UN says new Iraqi government must let public voices shape policies

Prime Minister Mustafa Al Kadhimi's aspirations must be 'turned into action urgently', says Jeanine Hennis-Plasschaert

Jeanine Hennis-Plasschaert, UN Special Representative for Iraq and Head of the United Nations Assistance Mission for Iraq (UNAMI), arrives at Iraq's holy city of Najaf on November 11, 2019. (Photo by Haidar HAMDANI / AFP)
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Iraq’s newly appointed government must listen to public concerns when shaping its policies, the UN envoy to the country, Jeanine Hennis-Plasschaert said on Tuesday.

Mustafa Al Kadhimi was designated Iraqi Prime Minister last week after two earlier candidates failed to form a government.

Mr Al Kadhimi faces the daunting task of rebuilding Iraq's shattered economy, fighting the coronavirus pandemic and curbing corruption.

“The courageous conviction expressed by countless Iraqis in recent months; their hopes and demands remain burning issues and I hope they should guide the new government,” Ms Hennis-Plasschaert told the UN Security Council.

She said Iraq's challenges "did not arise overnight" and time was not on its side.

“I remain convinced that a more just, prosperous and resilient Iraq can emerge from the current compounded crises," Ms Hennis-Plasschaert said.

"But for that to happen, political will is fundamental."

Since assuming office, Mr Al Kadhimi promised to seek justice and compensation to relatives of people killed in last year's mass anti-government protests.

On Sunday, the Supreme Judiciary Council said it ordered the release of protesters detained since demonstrations erupted last October, in line with the prime minister’s call.

There is no indication that anyone has yet been released.

“The new prime minister’s worthy aspirations must be turned into action urgently," Ms Hennis-Plasschaert said.

"And let me emphasise that Iraq does not have the luxury of time, nor can it afford destructive petty politics."

Public trust in the political elite appears to be at "an all-time low" given the large quantities of "unfinished business", she said.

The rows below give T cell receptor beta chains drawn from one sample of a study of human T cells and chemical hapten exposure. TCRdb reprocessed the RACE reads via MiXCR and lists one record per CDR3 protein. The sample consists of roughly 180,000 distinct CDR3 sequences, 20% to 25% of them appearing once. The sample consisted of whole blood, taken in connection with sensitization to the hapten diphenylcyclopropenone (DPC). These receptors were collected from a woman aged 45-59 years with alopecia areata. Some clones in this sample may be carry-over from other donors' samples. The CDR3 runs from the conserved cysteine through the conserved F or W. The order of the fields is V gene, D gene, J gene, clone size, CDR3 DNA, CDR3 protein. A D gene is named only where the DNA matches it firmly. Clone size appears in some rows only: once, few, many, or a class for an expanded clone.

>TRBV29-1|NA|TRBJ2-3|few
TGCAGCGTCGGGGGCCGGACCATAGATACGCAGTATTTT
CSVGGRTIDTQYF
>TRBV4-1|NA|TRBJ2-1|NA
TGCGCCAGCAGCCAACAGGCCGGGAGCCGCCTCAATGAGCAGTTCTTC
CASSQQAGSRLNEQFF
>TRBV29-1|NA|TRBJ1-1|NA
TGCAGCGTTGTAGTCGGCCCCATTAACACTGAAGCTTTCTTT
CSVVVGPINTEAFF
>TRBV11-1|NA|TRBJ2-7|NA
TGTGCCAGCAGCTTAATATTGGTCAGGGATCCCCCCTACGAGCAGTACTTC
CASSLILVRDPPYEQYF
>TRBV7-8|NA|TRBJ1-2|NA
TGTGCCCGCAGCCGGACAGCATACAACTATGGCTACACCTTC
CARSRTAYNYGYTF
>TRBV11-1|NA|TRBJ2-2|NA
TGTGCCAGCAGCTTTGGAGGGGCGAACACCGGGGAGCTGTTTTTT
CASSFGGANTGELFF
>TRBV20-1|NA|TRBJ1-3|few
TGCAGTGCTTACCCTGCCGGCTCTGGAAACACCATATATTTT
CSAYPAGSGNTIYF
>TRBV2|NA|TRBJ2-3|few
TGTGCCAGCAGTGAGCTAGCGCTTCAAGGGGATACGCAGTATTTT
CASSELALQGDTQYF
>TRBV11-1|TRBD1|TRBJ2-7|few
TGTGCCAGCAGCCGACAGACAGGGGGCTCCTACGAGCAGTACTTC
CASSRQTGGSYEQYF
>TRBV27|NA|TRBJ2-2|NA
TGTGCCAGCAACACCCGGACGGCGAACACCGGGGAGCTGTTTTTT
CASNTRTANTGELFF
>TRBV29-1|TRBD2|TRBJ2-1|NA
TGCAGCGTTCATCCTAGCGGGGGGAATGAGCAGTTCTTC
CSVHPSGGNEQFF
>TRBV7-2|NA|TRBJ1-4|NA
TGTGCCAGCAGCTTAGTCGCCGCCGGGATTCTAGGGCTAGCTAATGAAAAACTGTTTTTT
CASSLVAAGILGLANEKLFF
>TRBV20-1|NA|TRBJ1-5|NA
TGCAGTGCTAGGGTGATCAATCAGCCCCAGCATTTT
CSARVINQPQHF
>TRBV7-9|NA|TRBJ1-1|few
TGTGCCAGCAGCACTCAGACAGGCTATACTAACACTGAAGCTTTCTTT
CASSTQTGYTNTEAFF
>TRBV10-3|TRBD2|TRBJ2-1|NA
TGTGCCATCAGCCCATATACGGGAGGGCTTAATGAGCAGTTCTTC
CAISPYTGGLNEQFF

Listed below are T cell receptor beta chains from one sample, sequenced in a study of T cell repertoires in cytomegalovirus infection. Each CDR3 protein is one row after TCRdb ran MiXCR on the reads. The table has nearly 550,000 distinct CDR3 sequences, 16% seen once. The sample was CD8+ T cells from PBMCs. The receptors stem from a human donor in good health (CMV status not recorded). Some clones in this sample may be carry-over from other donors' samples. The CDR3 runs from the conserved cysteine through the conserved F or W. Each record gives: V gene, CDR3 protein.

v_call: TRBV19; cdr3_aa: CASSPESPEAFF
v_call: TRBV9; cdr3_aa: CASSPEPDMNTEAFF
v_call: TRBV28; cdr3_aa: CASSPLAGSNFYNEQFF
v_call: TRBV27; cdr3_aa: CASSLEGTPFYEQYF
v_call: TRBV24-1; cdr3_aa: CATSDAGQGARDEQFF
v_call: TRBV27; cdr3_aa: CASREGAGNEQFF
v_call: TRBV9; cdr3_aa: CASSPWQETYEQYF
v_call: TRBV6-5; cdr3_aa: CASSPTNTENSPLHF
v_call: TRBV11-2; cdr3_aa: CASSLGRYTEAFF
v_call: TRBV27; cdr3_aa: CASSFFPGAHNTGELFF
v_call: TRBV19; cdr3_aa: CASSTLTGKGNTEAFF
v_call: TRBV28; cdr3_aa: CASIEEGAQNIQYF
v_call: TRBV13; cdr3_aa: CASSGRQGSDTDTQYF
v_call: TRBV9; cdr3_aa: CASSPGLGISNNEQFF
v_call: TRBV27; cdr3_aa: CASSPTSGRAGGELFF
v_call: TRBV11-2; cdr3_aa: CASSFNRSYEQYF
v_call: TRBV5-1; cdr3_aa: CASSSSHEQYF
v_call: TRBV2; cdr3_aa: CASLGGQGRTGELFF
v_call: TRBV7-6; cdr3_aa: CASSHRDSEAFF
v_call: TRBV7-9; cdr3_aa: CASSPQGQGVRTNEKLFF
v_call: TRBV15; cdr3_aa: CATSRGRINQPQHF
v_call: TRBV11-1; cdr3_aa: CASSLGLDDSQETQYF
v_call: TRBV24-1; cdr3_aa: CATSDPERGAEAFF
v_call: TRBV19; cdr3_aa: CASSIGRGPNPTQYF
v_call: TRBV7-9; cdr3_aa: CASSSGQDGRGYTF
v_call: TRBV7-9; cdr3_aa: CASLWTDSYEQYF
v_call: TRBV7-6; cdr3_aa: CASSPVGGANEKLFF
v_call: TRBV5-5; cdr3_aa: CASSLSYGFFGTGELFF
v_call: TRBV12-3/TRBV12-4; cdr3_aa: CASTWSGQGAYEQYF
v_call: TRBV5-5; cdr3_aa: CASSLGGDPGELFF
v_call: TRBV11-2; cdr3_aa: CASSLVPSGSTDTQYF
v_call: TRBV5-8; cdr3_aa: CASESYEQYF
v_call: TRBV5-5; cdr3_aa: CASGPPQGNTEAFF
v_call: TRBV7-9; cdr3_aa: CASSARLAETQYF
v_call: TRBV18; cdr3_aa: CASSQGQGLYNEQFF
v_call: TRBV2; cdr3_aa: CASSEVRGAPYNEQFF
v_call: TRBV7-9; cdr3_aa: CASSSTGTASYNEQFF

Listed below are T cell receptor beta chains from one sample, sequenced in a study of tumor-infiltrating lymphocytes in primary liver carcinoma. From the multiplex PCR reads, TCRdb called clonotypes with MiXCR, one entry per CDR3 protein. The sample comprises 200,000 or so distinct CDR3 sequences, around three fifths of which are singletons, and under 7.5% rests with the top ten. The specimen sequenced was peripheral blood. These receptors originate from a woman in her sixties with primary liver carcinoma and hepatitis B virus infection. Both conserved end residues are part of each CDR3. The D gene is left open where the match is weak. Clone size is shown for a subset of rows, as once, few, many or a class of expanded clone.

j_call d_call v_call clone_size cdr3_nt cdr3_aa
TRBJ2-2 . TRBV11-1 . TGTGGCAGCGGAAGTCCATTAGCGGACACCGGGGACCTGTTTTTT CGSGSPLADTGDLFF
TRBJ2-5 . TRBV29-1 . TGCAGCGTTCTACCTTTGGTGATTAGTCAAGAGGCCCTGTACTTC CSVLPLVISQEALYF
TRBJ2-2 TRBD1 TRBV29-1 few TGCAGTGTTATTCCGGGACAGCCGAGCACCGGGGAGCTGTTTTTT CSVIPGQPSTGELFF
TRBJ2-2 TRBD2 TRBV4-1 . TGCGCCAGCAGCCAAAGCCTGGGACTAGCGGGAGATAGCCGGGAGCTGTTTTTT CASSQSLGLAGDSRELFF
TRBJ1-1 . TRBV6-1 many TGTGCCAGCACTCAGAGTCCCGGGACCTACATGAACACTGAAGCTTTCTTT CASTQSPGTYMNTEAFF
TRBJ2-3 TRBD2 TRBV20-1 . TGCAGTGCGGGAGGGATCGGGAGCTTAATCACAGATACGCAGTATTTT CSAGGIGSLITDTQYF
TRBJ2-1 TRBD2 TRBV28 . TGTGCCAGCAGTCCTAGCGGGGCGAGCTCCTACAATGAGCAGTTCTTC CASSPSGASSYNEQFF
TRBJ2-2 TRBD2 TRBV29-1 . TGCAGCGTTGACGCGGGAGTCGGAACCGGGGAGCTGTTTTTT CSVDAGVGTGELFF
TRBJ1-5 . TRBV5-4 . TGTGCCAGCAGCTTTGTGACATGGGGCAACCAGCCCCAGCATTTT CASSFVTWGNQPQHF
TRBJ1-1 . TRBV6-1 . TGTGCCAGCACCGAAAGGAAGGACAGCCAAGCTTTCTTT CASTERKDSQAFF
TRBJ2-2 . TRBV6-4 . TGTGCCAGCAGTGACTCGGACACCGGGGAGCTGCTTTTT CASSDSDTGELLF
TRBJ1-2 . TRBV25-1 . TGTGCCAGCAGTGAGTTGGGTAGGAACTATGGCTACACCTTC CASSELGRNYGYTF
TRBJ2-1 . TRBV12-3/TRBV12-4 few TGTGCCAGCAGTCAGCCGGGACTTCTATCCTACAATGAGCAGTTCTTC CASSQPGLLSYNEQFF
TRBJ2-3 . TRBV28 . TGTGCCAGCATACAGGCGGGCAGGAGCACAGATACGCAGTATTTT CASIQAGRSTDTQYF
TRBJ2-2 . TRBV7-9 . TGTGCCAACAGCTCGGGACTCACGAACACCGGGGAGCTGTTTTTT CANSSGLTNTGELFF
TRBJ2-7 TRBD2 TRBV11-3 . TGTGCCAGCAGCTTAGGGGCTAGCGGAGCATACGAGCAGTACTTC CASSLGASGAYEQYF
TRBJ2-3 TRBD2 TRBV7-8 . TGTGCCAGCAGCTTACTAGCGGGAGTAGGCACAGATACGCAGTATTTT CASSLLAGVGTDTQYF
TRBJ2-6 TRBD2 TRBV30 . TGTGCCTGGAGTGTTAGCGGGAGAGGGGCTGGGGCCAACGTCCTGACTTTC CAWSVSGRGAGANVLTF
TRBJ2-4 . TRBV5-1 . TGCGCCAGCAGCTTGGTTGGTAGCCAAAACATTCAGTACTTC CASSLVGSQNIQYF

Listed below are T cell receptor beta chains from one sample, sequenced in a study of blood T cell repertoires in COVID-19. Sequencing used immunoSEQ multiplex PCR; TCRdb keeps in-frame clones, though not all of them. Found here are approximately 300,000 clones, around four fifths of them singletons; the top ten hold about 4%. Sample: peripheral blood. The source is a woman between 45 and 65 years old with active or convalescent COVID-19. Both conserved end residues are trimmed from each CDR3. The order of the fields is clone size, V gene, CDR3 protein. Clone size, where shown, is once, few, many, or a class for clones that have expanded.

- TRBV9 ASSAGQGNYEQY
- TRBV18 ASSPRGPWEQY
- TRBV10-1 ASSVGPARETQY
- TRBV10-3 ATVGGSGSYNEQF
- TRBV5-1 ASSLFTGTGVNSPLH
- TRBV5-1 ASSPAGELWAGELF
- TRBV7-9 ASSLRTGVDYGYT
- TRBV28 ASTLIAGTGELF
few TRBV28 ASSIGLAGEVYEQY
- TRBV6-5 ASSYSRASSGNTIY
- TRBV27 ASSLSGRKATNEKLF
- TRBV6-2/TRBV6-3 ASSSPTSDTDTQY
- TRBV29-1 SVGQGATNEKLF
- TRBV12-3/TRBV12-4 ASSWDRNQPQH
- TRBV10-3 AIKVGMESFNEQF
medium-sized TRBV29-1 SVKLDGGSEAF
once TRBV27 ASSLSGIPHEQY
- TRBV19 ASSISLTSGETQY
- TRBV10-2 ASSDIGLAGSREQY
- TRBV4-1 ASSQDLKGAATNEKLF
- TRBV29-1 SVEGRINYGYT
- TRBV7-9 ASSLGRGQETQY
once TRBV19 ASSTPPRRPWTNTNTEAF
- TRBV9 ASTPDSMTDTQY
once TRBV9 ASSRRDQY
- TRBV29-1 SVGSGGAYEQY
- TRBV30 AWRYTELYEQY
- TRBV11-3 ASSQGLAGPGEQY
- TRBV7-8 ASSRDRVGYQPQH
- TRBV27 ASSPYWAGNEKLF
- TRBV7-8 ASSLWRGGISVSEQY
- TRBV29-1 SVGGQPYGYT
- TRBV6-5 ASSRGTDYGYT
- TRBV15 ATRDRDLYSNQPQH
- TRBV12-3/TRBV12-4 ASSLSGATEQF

During the first wave of the demonstrations, security forces and militias were behind the killing of more than 500 protesters but dozens were also kidnapped by armed gangs.

Mr Al Kadhimi vowed to find the truth about what happened during the months-long demonstrations and promised to hold to account all those "who shed Iraqi blood".

Iraq has placed strict measures to contain the spread of the coronavirus since its outbreak. The country has 2,913 infected cases and 112 deaths.

"Necessary curfews have brought commercial activity to a near standstill, imperilling the already problematic livelihoods of many Iraqis who rely on daily earnings to feed themselves and their families," Ms Hennis-Plasschaert said.

She said decreased economic opportunities and continuing corruption brought the threat of more unrest.

Ms Hennis-Plasschaert said Iraq's lack of diversification has laid bare the depth of its economic vulnerabilities.

"Broadening the revenue base of the country must become a primary policy objective," she said.

Ms Hennis-Plasschaert urged Mr Al Kadhimi to take policies and action to ensure "the coronavirus threats do not reverse hard-won security and economic gains".

She said that although the new government faced many challenges, the opportunities were limitless.